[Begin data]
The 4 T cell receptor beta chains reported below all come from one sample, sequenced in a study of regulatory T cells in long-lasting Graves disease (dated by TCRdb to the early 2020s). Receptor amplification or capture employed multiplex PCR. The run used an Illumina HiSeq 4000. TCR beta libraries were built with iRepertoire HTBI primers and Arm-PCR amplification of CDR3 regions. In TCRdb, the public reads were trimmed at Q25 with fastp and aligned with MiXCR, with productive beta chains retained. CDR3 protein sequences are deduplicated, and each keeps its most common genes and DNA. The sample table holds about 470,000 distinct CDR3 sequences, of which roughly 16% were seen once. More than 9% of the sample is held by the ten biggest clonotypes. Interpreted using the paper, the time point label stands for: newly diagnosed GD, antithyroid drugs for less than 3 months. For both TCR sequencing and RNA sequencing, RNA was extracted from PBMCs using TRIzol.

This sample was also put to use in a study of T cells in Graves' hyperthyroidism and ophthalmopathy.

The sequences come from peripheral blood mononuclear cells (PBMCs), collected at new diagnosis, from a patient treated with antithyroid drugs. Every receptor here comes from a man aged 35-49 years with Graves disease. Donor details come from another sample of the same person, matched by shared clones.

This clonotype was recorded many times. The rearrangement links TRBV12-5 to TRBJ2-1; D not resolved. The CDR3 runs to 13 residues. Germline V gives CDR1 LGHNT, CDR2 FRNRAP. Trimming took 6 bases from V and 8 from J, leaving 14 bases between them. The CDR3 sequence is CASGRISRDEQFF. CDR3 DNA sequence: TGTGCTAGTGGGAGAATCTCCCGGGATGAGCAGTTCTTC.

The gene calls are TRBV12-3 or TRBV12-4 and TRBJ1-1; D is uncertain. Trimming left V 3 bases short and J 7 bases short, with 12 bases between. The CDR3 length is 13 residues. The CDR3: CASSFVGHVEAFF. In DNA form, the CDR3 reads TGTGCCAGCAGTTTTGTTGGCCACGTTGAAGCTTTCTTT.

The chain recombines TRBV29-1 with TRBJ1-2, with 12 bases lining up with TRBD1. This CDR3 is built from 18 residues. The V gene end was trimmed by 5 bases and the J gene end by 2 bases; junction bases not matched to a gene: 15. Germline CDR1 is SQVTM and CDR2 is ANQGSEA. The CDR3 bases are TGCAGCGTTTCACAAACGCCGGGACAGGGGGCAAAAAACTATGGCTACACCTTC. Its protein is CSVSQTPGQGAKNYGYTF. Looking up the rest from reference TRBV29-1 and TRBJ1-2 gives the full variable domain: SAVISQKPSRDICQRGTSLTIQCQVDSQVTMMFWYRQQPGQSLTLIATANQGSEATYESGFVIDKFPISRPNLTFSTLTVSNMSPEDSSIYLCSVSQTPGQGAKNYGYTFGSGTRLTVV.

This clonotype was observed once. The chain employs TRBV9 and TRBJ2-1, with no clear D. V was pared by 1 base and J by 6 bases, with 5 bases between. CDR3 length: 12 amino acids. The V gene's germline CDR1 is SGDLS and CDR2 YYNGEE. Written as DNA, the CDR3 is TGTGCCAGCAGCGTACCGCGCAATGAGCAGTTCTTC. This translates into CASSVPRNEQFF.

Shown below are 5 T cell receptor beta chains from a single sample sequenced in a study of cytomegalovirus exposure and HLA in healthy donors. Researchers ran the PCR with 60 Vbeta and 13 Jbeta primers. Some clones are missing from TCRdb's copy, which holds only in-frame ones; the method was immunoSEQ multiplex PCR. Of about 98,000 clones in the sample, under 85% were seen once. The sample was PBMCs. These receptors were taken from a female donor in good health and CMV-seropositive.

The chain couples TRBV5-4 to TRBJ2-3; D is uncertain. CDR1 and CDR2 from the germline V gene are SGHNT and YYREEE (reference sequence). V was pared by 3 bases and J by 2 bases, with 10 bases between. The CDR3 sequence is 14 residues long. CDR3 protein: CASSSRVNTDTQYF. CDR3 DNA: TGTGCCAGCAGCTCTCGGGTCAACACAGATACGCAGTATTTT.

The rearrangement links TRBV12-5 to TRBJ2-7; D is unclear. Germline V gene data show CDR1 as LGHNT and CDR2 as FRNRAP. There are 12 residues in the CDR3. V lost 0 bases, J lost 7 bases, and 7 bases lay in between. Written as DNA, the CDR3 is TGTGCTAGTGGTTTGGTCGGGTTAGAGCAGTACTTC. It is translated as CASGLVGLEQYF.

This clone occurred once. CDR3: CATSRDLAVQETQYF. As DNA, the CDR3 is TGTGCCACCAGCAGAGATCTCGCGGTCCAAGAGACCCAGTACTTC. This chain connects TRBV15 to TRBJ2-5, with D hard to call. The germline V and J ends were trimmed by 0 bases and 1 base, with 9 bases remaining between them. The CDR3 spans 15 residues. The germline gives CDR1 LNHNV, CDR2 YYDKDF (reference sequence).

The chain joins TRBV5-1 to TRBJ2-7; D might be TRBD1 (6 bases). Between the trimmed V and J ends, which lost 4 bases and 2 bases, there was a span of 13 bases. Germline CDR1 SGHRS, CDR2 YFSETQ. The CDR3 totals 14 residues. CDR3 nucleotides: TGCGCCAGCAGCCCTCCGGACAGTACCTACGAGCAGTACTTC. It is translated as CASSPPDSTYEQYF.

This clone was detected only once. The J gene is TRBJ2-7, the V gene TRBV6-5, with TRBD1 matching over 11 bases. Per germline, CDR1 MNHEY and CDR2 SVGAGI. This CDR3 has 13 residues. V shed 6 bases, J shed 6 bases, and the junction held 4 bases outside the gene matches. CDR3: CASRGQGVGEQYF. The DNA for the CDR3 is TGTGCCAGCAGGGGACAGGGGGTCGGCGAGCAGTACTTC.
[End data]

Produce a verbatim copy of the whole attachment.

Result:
The 4 T cell receptor beta chains reported below all come from one sample, sequenced in a study of regulatory T cells in long-lasting Graves disease (dated by TCRdb to the early 2020s). Receptor amplification or capture employed multiplex PCR. The run used an Illumina HiSeq 4000. TCR beta libraries were built with iRepertoire HTBI primers and Arm-PCR amplification of CDR3 regions. In TCRdb, the public reads were trimmed at Q25 with fastp and aligned with MiXCR, with productive beta chains retained. CDR3 protein sequences are deduplicated, and each keeps its most common genes and DNA. The sample table holds about 470,000 distinct CDR3 sequences, of which roughly 16% were seen once. More than 9% of the sample is held by the ten biggest clonotypes. Interpreted using the paper, the time point label stands for: newly diagnosed GD, antithyroid drugs for less than 3 months. For both TCR sequencing and RNA sequencing, RNA was extracted from PBMCs using TRIzol.

This sample was also put to use in a study of T cells in Graves' hyperthyroidism and ophthalmopathy.

The sequences come from peripheral blood mononuclear cells (PBMCs), collected at new diagnosis, from a patient treated with antithyroid drugs. Every receptor here comes from a man aged 35-49 years with Graves disease. Donor details come from another sample of the same person, matched by shared clones.

This clonotype was recorded many times. The rearrangement links TRBV12-5 to TRBJ2-1; D not resolved. The CDR3 runs to 13 residues. Germline V gives CDR1 LGHNT, CDR2 FRNRAP. Trimming took 6 bases from V and 8 from J, leaving 14 bases between them. The CDR3 sequence is CASGRISRDEQFF. CDR3 DNA sequence: TGTGCTAGTGGGAGAATCTCCCGGGATGAGCAGTTCTTC.

The gene calls are TRBV12-3 or TRBV12-4 and TRBJ1-1; D is uncertain. Trimming left V 3 bases short and J 7 bases short, with 12 bases between. The CDR3 length is 13 residues. The CDR3: CASSFVGHVEAFF. In DNA form, the CDR3 reads TGTGCCAGCAGTTTTGTTGGCCACGTTGAAGCTTTCTTT.

The chain recombines TRBV29-1 with TRBJ1-2, with 12 bases lining up with TRBD1. This CDR3 is built from 18 residues. The V gene end was trimmed by 5 bases and the J gene end by 2 bases; junction bases not matched to a gene: 15. Germline CDR1 is SQVTM and CDR2 is ANQGSEA. The CDR3 bases are TGCAGCGTTTCACAAACGCCGGGACAGGGGGCAAAAAACTATGGCTACACCTTC. Its protein is CSVSQTPGQGAKNYGYTF. Looking up the rest from reference TRBV29-1 and TRBJ1-2 gives the full variable domain: SAVISQKPSRDICQRGTSLTIQCQVDSQVTMMFWYRQQPGQSLTLIATANQGSEATYESGFVIDKFPISRPNLTFSTLTVSNMSPEDSSIYLCSVSQTPGQGAKNYGYTFGSGTRLTVV.

This clonotype was observed once. The chain employs TRBV9 and TRBJ2-1, with no clear D. V was pared by 1 base and J by 6 bases, with 5 bases between. CDR3 length: 12 amino acids. The V gene's germline CDR1 is SGDLS and CDR2 YYNGEE. Written as DNA, the CDR3 is TGTGCCAGCAGCGTACCGCGCAATGAGCAGTTCTTC. This translates into CASSVPRNEQFF.

Shown below are 5 T cell receptor beta chains from a single sample sequenced in a study of cytomegalovirus exposure and HLA in healthy donors. Researchers ran the PCR with 60 Vbeta and 13 Jbeta primers. Some clones are missing from TCRdb's copy, which holds only in-frame ones; the method was immunoSEQ multiplex PCR. Of about 98,000 clones in the sample, under 85% were seen once. The sample was PBMCs. These receptors were taken from a female donor in good health and CMV-seropositive.

The chain couples TRBV5-4 to TRBJ2-3; D is uncertain. CDR1 and CDR2 from the germline V gene are SGHNT and YYREEE (reference sequence). V was pared by 3 bases and J by 2 bases, with 10 bases between. The CDR3 sequence is 14 residues long. CDR3 protein: CASSSRVNTDTQYF. CDR3 DNA: TGTGCCAGCAGCTCTCGGGTCAACACAGATACGCAGTATTTT.

The rearrangement links TRBV12-5 to TRBJ2-7; D is unclear. Germline V gene data show CDR1 as LGHNT and CDR2 as FRNRAP. There are 12 residues in the CDR3. V lost 0 bases, J lost 7 bases, and 7 bases lay in between. Written as DNA, the CDR3 is TGTGCTAGTGGTTTGGTCGGGTTAGAGCAGTACTTC. It is translated as CASGLVGLEQYF.

This clone occurred once. CDR3: CATSRDLAVQETQYF. As DNA, the CDR3 is TGTGCCACCAGCAGAGATCTCGCGGTCCAAGAGACCCAGTACTTC. This chain connects TRBV15 to TRBJ2-5, with D hard to call. The germline V and J ends were trimmed by 0 bases and 1 base, with 9 bases remaining between them. The CDR3 spans 15 residues. The germline gives CDR1 LNHNV, CDR2 YYDKDF (reference sequence).

The chain joins TRBV5-1 to TRBJ2-7; D might be TRBD1 (6 bases). Between the trimmed V and J ends, which lost 4 bases and 2 bases, there was a span of 13 bases. Germline CDR1 SGHRS, CDR2 YFSETQ. The CDR3 totals 14 residues. CDR3 nucleotides: TGCGCCAGCAGCCCTCCGGACAGTACCTACGAGCAGTACTTC. It is translated as CASSPPDSTYEQYF.

This clone was detected only once. The J gene is TRBJ2-7, the V gene TRBV6-5, with TRBD1 matching over 11 bases. Per germline, CDR1 MNHEY and CDR2 SVGAGI. This CDR3 has 13 residues. V shed 6 bases, J shed 6 bases, and the junction held 4 bases outside the gene matches. CDR3: CASRGQGVGEQYF. The DNA for the CDR3 is TGTGCCAGCAGGGGACAGGGGGTCGGCGAGCAGTACTTC.